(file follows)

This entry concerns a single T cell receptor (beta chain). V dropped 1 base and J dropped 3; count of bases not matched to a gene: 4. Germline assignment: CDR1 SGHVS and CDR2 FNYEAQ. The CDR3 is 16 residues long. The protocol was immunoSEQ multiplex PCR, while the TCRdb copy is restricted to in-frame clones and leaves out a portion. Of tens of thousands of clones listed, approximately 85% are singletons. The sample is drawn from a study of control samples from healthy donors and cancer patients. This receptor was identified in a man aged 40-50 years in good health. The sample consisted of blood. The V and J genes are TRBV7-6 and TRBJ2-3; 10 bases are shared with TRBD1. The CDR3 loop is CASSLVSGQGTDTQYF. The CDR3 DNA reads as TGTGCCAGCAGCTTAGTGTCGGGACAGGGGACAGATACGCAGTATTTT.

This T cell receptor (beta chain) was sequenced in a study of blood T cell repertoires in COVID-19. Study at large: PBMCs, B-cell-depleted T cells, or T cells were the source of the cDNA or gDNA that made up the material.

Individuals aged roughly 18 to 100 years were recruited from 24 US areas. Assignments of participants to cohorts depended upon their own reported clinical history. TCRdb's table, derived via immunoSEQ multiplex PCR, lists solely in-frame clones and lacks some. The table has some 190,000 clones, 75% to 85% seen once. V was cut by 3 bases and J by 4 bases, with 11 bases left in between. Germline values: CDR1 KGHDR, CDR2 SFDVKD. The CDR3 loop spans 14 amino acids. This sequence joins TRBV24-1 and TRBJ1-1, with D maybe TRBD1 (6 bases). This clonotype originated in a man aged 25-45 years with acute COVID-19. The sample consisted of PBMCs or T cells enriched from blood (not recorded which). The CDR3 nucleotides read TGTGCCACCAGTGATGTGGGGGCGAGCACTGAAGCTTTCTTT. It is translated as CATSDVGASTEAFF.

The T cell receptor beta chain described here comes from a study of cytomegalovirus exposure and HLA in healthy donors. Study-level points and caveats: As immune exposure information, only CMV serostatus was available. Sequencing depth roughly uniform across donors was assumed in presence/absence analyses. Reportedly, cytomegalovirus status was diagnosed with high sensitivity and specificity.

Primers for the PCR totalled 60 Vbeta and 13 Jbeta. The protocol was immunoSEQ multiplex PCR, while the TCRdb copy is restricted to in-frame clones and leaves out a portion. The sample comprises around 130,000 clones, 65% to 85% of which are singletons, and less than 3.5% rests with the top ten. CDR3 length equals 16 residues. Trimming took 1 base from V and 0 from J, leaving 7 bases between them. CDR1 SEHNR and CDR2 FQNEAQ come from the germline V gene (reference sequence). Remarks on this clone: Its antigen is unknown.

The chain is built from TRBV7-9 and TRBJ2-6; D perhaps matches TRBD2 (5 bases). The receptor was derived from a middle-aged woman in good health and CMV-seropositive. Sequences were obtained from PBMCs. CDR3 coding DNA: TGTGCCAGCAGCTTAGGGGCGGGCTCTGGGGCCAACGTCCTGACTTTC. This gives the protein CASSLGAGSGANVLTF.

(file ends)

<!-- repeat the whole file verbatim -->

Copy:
This entry concerns a single T cell receptor (beta chain). V dropped 1 base and J dropped 3; count of bases not matched to a gene: 4. Germline assignment: CDR1 SGHVS and CDR2 FNYEAQ. The CDR3 is 16 residues long. The protocol was immunoSEQ multiplex PCR, while the TCRdb copy is restricted to in-frame clones and leaves out a portion. Of tens of thousands of clones listed, approximately 85% are singletons. The sample is drawn from a study of control samples from healthy donors and cancer patients. This receptor was identified in a man aged 40-50 years in good health. The sample consisted of blood. The V and J genes are TRBV7-6 and TRBJ2-3; 10 bases are shared with TRBD1. The CDR3 loop is CASSLVSGQGTDTQYF. The CDR3 DNA reads as TGTGCCAGCAGCTTAGTGTCGGGACAGGGGACAGATACGCAGTATTTT.

This T cell receptor (beta chain) was sequenced in a study of blood T cell repertoires in COVID-19. Study at large: PBMCs, B-cell-depleted T cells, or T cells were the source of the cDNA or gDNA that made up the material.

Individuals aged roughly 18 to 100 years were recruited from 24 US areas. Assignments of participants to cohorts depended upon their own reported clinical history. TCRdb's table, derived via immunoSEQ multiplex PCR, lists solely in-frame clones and lacks some. The table has some 190,000 clones, 75% to 85% seen once. V was cut by 3 bases and J by 4 bases, with 11 bases left in between. Germline values: CDR1 KGHDR, CDR2 SFDVKD. The CDR3 loop spans 14 amino acids. This sequence joins TRBV24-1 and TRBJ1-1, with D maybe TRBD1 (6 bases). This clonotype originated in a man aged 25-45 years with acute COVID-19. The sample consisted of PBMCs or T cells enriched from blood (not recorded which). The CDR3 nucleotides read TGTGCCACCAGTGATGTGGGGGCGAGCACTGAAGCTTTCTTT. It is translated as CATSDVGASTEAFF.

The T cell receptor beta chain described here comes from a study of cytomegalovirus exposure and HLA in healthy donors. Study-level points and caveats: As immune exposure information, only CMV serostatus was available. Sequencing depth roughly uniform across donors was assumed in presence/absence analyses. Reportedly, cytomegalovirus status was diagnosed with high sensitivity and specificity.

Primers for the PCR totalled 60 Vbeta and 13 Jbeta. The protocol was immunoSEQ multiplex PCR, while the TCRdb copy is restricted to in-frame clones and leaves out a portion. The sample comprises around 130,000 clones, 65% to 85% of which are singletons, and less than 3.5% rests with the top ten. CDR3 length equals 16 residues. Trimming took 1 base from V and 0 from J, leaving 7 bases between them. CDR1 SEHNR and CDR2 FQNEAQ come from the germline V gene (reference sequence). Remarks on this clone: Its antigen is unknown.

The chain is built from TRBV7-9 and TRBJ2-6; D perhaps matches TRBD2 (5 bases). The receptor was derived from a middle-aged woman in good health and CMV-seropositive. Sequences were obtained from PBMCs. CDR3 coding DNA: TGTGCCAGCAGCTTAGGGGCGGGCTCTGGGGCCAACGTCCTGACTTTC. This gives the protein CASSLGAGSGANVLTF.